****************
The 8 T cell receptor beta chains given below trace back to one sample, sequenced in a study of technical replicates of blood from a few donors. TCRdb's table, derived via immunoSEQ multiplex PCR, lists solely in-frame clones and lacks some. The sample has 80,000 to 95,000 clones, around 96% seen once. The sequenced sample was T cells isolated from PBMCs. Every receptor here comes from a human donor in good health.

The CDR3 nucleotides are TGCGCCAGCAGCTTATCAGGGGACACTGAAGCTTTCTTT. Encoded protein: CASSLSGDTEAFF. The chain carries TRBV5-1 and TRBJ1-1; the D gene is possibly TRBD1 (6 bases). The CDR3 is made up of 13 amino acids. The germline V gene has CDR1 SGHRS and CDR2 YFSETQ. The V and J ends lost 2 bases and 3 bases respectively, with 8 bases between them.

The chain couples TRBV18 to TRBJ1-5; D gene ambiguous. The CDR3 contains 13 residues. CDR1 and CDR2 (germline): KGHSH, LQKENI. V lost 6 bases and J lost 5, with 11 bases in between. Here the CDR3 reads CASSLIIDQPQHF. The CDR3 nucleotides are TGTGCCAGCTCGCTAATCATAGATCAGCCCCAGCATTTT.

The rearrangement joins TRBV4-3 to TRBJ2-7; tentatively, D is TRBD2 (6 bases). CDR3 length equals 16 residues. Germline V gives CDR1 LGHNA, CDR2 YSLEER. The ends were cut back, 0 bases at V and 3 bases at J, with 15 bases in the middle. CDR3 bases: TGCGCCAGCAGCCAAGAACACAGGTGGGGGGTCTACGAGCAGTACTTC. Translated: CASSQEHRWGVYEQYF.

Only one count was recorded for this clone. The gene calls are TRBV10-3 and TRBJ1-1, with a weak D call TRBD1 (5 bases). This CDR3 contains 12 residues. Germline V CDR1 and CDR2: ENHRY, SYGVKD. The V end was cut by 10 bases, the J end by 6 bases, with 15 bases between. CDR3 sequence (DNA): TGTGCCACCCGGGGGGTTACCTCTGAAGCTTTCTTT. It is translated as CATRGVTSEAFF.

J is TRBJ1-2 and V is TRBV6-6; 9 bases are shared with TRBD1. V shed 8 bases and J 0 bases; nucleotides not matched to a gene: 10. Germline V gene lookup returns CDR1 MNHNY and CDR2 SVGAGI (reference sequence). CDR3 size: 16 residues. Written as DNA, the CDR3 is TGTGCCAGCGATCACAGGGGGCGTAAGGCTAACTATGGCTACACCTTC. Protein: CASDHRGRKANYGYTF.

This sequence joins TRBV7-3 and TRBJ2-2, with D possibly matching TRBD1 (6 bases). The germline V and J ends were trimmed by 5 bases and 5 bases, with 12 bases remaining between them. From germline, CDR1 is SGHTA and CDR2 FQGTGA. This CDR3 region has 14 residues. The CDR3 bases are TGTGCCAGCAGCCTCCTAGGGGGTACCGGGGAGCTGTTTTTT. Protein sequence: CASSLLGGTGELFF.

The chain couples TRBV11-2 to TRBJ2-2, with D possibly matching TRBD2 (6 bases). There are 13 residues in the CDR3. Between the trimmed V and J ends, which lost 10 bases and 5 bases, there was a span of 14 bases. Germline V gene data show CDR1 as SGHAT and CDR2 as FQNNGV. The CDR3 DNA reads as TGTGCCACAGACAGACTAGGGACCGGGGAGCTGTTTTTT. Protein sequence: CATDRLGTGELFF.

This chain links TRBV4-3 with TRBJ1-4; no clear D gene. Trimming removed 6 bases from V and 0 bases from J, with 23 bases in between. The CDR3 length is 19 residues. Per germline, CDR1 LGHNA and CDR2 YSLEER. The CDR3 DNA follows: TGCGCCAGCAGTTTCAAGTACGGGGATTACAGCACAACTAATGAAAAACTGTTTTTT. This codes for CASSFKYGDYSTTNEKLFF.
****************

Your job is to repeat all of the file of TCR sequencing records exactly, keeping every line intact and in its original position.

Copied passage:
The 8 T cell receptor beta chains given below trace back to one sample, sequenced in a study of technical replicates of blood from a few donors. TCRdb's table, derived via immunoSEQ multiplex PCR, lists solely in-frame clones and lacks some. The sample has 80,000 to 95,000 clones, around 96% seen once. The sequenced sample was T cells isolated from PBMCs. Every receptor here comes from a human donor in good health.

The CDR3 nucleotides are TGCGCCAGCAGCTTATCAGGGGACACTGAAGCTTTCTTT. Encoded protein: CASSLSGDTEAFF. The chain carries TRBV5-1 and TRBJ1-1; the D gene is possibly TRBD1 (6 bases). The CDR3 is made up of 13 amino acids. The germline V gene has CDR1 SGHRS and CDR2 YFSETQ. The V and J ends lost 2 bases and 3 bases respectively, with 8 bases between them.

The chain couples TRBV18 to TRBJ1-5; D gene ambiguous. The CDR3 contains 13 residues. CDR1 and CDR2 (germline): KGHSH, LQKENI. V lost 6 bases and J lost 5, with 11 bases in between. Here the CDR3 reads CASSLIIDQPQHF. The CDR3 nucleotides are TGTGCCAGCTCGCTAATCATAGATCAGCCCCAGCATTTT.

The rearrangement joins TRBV4-3 to TRBJ2-7; tentatively, D is TRBD2 (6 bases). CDR3 length equals 16 residues. Germline V gives CDR1 LGHNA, CDR2 YSLEER. The ends were cut back, 0 bases at V and 3 bases at J, with 15 bases in the middle. CDR3 bases: TGCGCCAGCAGCCAAGAACACAGGTGGGGGGTCTACGAGCAGTACTTC. Translated: CASSQEHRWGVYEQYF.

Only one count was recorded for this clone. The gene calls are TRBV10-3 and TRBJ1-1, with a weak D call TRBD1 (5 bases). This CDR3 contains 12 residues. Germline V CDR1 and CDR2: ENHRY, SYGVKD. The V end was cut by 10 bases, the J end by 6 bases, with 15 bases between. CDR3 sequence (DNA): TGTGCCACCCGGGGGGTTACCTCTGAAGCTTTCTTT. It is translated as CATRGVTSEAFF.

J is TRBJ1-2 and V is TRBV6-6; 9 bases are shared with TRBD1. V shed 8 bases and J 0 bases; nucleotides not matched to a gene: 10. Germline V gene lookup returns CDR1 MNHNY and CDR2 SVGAGI (reference sequence). CDR3 size: 16 residues. Written as DNA, the CDR3 is TGTGCCAGCGATCACAGGGGGCGTAAGGCTAACTATGGCTACACCTTC. Protein: CASDHRGRKANYGYTF.

This sequence joins TRBV7-3 and TRBJ2-2, with D possibly matching TRBD1 (6 bases). The germline V and J ends were trimmed by 5 bases and 5 bases, with 12 bases remaining between them. From germline, CDR1 is SGHTA and CDR2 FQGTGA. This CDR3 region has 14 residues. The CDR3 bases are TGTGCCAGCAGCCTCCTAGGGGGTACCGGGGAGCTGTTTTTT. Protein sequence: CASSLLGGTGELFF.

The chain couples TRBV11-2 to TRBJ2-2, with D possibly matching TRBD2 (6 bases). There are 13 residues in the CDR3. Between the trimmed V and J ends, which lost 10 bases and 5 bases, there was a span of 14 bases. Germline V gene data show CDR1 as SGHAT and CDR2 as FQNNGV. The CDR3 DNA reads as TGTGCCACAGACAGACTAGGGACCGGGGAGCTGTTTTTT. Protein sequence: CATDRLGTGELFF.

This chain links TRBV4-3 with TRBJ1-4; no clear D gene. Trimming removed 6 bases from V and 0 bases from J, with 23 bases in between. The CDR3 length is 19 residues. Per germline, CDR1 LGHNA and CDR2 YSLEER. The CDR3 DNA follows: TGCGCCAGCAGTTTCAAGTACGGGGATTACAGCACAACTAATGAAAAACTGTTTTTT. This codes for CASSFKYGDYSTTNEKLFF.